Reply 13, posted (13 years 2 weeks 4 days 1 hour ago) and read 913 times:

Come on you Bush bashers... While I don't think he should intervene in the strike, Clinton DID the exact same thing at least once! Bush is a good man even if he is wrong on this issue...


Joe


User currently offlineSuperfly From Thailand, joined May 2000, 39659 posts, RR: 75
Reply 14, posted (13 years 2 weeks 4 days 1 hour ago) and read 910 times:

DCA-ROCguy:
I don't need to give you detailed information.
I think there current pay is an insult. Flight attendants have to look out for our safety, serve meals, put up with a lot of arrogant business travelers and have to smile on top pf all of that.
Could you live on the salary a F/A lives on?



Bring back the Concorde
User currently offlineLON-CHI From United States of America, joined Apr 2001, 219 posts, RR: 0
Reply 15, posted (13 years 2 weeks 4 days ago) and read 905 times:

The most powerful man in the world has been in office for over 12 years - Alan Greenspan! Big grin

User currently offlineDCA-ROCguy From United States of America, joined Apr 2000, 4487 posts, RR: 33
Reply 16, posted (13 years 2 weeks 4 days ago) and read 900 times:

Yes, F/A's don't get high pay. Were I to apply to become one, I would do so at my own risk. I would be responsible for assessing the field and deciding whether or not I wanted to the work in question for the pay offered.

Still need information though. AA is no doubt offering increased pay in the new contract, like every other airline contract offered in the last couple of years. The question is how much, and whether the amount offered justifies the threat of a strike.

Jim


User currently offlineTan flyr From United States of America, joined Aug 2000, 1903 posts, RR: 0
Reply 17, posted (13 years 2 weeks 3 days 22 hours ago) and read 891 times:

Not only does this help ensure that tens of thousands of holiday & business travelers can not worry about strike affected flights, so can dozens upon dozens of shippers that use the cargo capacity of AA. Many of the destinations in the Caribbean rely on AA for fresh foods, medical supplies, etc. that arrive daily on those flights.

This is going to come across the wrong way, however,... no one is forcing anyone to work for AA or any other airline. If an employee is so frustrated with pay, benefits, or whatever they should move on and find a different vocation.


User currently offlineDeltAirlines From United States of America, joined May 1999, 8892 posts, RR: 12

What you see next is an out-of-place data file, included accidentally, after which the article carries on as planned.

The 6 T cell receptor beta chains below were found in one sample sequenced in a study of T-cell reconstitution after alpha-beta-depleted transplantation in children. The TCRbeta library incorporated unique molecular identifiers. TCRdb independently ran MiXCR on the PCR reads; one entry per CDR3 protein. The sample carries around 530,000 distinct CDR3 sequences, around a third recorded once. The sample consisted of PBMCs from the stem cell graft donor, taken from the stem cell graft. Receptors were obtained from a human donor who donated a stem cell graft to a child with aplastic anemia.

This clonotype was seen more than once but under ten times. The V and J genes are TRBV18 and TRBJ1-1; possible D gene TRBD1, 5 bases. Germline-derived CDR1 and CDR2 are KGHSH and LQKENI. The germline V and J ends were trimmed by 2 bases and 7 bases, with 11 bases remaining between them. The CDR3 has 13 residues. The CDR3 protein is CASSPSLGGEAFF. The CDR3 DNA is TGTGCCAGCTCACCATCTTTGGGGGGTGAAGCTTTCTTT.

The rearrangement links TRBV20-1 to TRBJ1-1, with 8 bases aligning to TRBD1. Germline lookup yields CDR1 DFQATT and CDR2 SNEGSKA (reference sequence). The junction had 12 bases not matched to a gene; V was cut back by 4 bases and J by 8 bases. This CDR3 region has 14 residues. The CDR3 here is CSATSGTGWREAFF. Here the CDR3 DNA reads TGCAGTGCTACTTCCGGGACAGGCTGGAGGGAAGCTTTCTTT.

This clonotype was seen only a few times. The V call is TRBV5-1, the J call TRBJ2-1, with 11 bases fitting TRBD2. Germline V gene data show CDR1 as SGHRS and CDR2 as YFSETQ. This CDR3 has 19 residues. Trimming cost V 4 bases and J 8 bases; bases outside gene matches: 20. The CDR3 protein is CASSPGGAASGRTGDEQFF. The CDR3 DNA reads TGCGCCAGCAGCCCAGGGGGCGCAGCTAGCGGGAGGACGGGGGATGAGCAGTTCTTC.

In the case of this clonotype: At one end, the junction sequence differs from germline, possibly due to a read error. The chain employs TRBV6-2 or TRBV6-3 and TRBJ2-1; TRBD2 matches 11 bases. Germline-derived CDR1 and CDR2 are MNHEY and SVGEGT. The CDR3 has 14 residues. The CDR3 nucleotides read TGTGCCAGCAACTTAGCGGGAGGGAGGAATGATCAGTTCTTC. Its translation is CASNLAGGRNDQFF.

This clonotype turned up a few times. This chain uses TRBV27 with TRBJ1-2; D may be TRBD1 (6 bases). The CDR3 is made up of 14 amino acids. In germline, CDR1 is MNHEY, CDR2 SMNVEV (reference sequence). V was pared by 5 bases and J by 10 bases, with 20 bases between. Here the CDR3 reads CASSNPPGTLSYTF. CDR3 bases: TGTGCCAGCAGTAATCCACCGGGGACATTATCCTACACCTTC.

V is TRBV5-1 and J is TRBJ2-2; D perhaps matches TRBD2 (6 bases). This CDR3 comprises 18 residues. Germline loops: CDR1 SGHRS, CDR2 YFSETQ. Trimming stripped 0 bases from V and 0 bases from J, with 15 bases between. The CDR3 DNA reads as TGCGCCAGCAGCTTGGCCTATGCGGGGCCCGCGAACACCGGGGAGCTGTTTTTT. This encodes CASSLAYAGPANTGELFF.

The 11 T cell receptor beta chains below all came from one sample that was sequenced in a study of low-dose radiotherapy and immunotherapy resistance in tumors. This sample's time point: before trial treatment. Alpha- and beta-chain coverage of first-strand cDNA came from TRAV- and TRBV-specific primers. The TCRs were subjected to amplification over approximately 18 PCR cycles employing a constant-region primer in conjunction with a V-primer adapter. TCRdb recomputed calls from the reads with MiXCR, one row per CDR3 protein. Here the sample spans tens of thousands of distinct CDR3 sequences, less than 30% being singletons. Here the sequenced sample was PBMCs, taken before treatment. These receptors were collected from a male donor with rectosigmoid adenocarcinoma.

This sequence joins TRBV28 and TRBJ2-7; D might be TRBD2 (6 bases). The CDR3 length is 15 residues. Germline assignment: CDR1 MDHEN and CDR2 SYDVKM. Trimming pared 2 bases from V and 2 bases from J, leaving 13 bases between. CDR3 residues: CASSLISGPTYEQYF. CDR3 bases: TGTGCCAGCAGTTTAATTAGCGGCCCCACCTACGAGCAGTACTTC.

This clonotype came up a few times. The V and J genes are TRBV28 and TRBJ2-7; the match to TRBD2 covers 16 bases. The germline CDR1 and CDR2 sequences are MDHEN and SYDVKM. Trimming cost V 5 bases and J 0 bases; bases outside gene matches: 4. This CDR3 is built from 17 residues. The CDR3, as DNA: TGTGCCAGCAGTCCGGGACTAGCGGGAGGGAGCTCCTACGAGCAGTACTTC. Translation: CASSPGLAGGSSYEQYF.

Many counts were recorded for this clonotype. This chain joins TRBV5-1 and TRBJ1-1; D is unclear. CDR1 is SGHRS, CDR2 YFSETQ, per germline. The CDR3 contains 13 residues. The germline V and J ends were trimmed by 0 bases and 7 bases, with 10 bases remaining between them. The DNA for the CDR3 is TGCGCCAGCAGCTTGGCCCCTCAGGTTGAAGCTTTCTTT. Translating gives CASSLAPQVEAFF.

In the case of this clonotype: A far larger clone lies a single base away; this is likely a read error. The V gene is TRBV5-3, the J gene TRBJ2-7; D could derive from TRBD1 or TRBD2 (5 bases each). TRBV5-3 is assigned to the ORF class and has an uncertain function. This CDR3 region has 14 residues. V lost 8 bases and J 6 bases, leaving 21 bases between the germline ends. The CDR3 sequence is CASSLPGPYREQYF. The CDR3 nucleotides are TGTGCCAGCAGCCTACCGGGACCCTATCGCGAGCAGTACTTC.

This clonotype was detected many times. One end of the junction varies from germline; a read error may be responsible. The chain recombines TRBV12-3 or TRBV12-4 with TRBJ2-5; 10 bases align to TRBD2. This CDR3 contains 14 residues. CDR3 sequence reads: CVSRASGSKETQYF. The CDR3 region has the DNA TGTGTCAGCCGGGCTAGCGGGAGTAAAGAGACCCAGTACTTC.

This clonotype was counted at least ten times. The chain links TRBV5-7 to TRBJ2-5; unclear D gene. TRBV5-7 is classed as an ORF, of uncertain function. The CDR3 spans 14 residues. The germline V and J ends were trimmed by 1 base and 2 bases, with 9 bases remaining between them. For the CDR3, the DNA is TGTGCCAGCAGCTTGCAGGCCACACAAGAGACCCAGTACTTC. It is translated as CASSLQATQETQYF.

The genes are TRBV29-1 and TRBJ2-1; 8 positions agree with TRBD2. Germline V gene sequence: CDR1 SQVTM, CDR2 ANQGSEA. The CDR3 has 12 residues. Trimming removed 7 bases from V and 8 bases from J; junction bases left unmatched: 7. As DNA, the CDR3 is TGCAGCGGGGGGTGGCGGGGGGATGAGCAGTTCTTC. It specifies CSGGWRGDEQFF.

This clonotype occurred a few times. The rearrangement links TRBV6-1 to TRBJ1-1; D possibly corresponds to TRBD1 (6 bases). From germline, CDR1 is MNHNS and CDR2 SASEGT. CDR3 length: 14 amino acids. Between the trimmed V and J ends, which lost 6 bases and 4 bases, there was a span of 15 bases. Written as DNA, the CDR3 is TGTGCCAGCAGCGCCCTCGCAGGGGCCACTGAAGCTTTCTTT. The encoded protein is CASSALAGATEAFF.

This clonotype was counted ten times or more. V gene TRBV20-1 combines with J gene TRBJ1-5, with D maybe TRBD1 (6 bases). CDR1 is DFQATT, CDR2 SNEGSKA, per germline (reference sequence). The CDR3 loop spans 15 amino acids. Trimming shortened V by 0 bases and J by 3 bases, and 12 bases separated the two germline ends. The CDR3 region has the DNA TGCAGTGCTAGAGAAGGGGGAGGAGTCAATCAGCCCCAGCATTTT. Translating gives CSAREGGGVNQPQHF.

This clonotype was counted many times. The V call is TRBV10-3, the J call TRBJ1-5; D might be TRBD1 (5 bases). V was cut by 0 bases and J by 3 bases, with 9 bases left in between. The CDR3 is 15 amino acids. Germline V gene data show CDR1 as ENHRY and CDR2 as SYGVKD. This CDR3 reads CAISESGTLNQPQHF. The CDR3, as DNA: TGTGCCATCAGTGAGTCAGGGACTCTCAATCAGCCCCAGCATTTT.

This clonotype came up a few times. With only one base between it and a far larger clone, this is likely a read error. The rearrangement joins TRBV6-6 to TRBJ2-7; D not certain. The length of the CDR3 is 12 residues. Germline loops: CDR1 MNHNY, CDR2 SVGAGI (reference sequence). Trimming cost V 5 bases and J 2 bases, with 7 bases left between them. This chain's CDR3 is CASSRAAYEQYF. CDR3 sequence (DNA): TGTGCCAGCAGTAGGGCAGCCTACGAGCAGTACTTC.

Reply 18, posted (13 years 2 weeks 3 days 20 hours ago) and read 875 times:

LON-CHI, I have to agree with you about the most powerful man in the world - Alan Greenspan. Bush would not let a strike happen that would affect millions of consumers (AA carries over 1 million pax every week). Personally, I commend the President for taking this iniative.

Jeff (R-MA)


User currently offlineDesertJets From United States of America, joined Feb 2000, 7758 posts, RR: 16
Reply 19, posted (13 years 2 weeks 3 days 17 hours ago) and read 861 times:

While unionism does not seem to be too popular on this board I do feel President Bush's actions are pre-mature and applied unevenly. From the posted article it did not say that strike was imminent... maybe one or two weeks off. Perhaps it would be more prudent to go ahead at the point where negiations fail and appoint the board and halt the strike.

However if a President is going to use this power, then lets use it in all cases. Why was there not a board appointed for the Comair strike? Were there not thousands of passengers, especially in small midwestern towns, that were adversely effected by the strike? Shouldn't the needs of those who faced personal and economic hardship have been dealt with better? I think it should have. Now I do understand that American is on a scale many times bigger than Comair and the resulting personal and economic problems would be many times greater. But I see this as a way of big business to continue to call the shots and effectively reduce the demands of their employees. Many of you may not agree with these ideas, but fundamentally I think it is an issue of equity for employees and consumers.



Stop drop and roll will not save you in hell. --- seen on a church marque in rural Virginia